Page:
By Karlin Andersen and Jennifer Matthews

IAMG 2019 group shot. IMAGE: Katherine Silversides

IAMG 2019 group shot. IMAGE: Katherine Silversides

More than 175 researchers, students, and industry professionals from companies and universities around the world gathered on Penn State’s University Park campus from August 10-15 for IAMG 2019, the twentieth annual conference of the International Association for Mathematical Geosciences (IAMG).

“It was indeed a privilege to have such an august assembly of scholars from all parts of the world and hear them engage in topics of profound importance to all of us, ranging from modeling of ocean margins; climate modeling; modeling complex coupled processes at the intersection of food, water, and energy; as well as modeling of complex hydrocarbon and mining resources,” said Sanjay Srinivasan, head of the John and Willie Leone Family Department of Energy and Mineral Engineering, affiliate at the EMS Energy Institute and conference chair. “Penn State was well represented by researchers from energy and mineral engineering, geosciences, geography, meteorology, mathematics, agricultural sciences, and statistics.”

The aim of the conference was to promote worldwide advancement of mathematics statistics and informatics in the geosciences. Short courses, plenary speakers, oral and poster presentations, and social events promoted discussions around geomodeling issues at the intersection of food, water, and energy. Along with attendees from thirty countries, this year’s conference hosted more female researchers and Ph.D. candidates than in previous years.

Pre-conference activities included short courses on machine learning for geoscience modeling and geological applications of compositional data analysis. The courses were taught by faculty members from U.S. and international universities, including the University of Texas at El Paso, and a scientist from the U.S. Geological Survey.

Sessions comprised of both oral and poster presentations covered a range of issues from mining modeling to marine geosciences to atmospheric and earth system science.

“I was particularly impressed by the emphasis on developing early career researchers and the strong collaboration with our global sponsors—both of which will advance excellence in partnerships working across the mathematical geoscience community,” said Jennifer McKinley, IAMG president and a professor at Queen's University in Belfast, UK.

A keynote address from Lee Kump, John Leone Dean in the College of Earth and Mineral Sciences, titled “Simple Models for Complex Problems” drew on his work as an Earth historian in discussing how straightforward and complicated models can, or cannot, address relatively simple problems.

Delegates from some of the sponsoring institutions with Jenny McKinley and Sanjay Srinivasan   IMAGE: Katherine Silversides

Delegates from some of the sponsoring institutions with Jenny McKinley and Sanjay Srinivasan  
IMAGE: Katherine Silversides

Seven other keynote speakers discussed opportunities for growth within the geoscience field including:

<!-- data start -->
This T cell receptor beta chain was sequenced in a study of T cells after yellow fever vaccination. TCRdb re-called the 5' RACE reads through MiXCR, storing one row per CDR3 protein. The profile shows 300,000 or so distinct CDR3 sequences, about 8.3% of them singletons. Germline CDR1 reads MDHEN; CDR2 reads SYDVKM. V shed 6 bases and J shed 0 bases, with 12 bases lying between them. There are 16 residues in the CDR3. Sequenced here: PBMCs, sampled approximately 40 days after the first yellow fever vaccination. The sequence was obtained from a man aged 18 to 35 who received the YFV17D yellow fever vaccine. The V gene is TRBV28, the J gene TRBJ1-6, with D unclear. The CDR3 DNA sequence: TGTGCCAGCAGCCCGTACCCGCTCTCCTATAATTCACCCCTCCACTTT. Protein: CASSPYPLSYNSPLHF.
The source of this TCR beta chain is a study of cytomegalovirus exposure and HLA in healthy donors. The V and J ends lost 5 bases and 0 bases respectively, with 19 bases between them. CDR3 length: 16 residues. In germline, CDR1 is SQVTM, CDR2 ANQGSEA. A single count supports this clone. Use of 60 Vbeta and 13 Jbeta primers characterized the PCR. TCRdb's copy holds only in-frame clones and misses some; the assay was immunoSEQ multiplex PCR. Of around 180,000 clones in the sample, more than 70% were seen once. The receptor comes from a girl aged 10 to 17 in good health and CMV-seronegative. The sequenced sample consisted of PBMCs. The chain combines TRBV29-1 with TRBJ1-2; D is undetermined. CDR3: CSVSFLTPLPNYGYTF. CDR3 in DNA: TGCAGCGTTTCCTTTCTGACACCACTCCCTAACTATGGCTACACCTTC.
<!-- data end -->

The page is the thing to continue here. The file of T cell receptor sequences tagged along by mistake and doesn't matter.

• "Deep-time Digital Earth (DDE) Big Science Program: Opportunity for Mathematical and Data Geosciences”—Qiuming Cheng, International Union of Geological Sciences, Canada
  • “Karst Aquifer Modeling, State of the Art and Challenges”—Philippe Renard, University of Neuchatel, Switzerland
  • “Object Oriented Spatial Statistics: An Approach to the Analysis of Georeferenced Complex Data”—Alessandra Menafogilo, Department of Mathematics, Politecnico di Milano, Italy
  • “Geo-Information Extraction and Integration in Support of Mineral Exploration”—Wenlei Wang, Institute of Geomechanics, Chinese Academy of Geological Sciences, China
  • “Driving Transformations in the Energy Industry: Convergence of Emerging Technologies with Mathematical Geoscience”—Susan M. Agar, Aramco Global Research Center, U.S.
  • “Outliers and Compositional Data”—Peter Filzmoser, Institute of Statistics and Mathematical Methods in Economics, Vienna University of Technology, Austria
  • “Compositional Data in Geostatistics: A Log-Ratio Based Framework to Analyze Regionalized Compositions”—Vera Pawlowsky-Glahn, University of Girona, Spain

This was only the second time the annual, international conference had been hosted in the U.S.

“The IAMG conference returned to the U.S. ten years after the meeting at Stanford,” Srinivasan said. “It was an honor afforded to Penn State and a testimony to the excellent infrastructure available within the University and the breadth of research conducted across the University.”

Conference partners included Aramco, Chevron, Schlumberger, and the Central Pennsylvania Convention and Visitors Bureau along with University support from the Institute for Computational and Data Sciences. The conference was organized and hosted by the College of Earth and Mineral Sciences and the EMS Energy Institute.

Matheron Lecturer Vera Pawlowsky-Glahn with Jenny McKinley and K. Gerald van den Boogaart   IMAGE: Katherine SilversidesAbout IAMG

IAMG is a nonprofit organization promoting international cooperation in the application and use of mathematics in geological research and technology through meetings and publications. Next year’s conference will be held in India. To learn more about IAMG, visit the organization’s website at

Matheron Lecturer Vera Pawlowsky-Glahn with Jenny McKinley and K. Gerald van den Boogaart   IMAGE: Katherine Silversides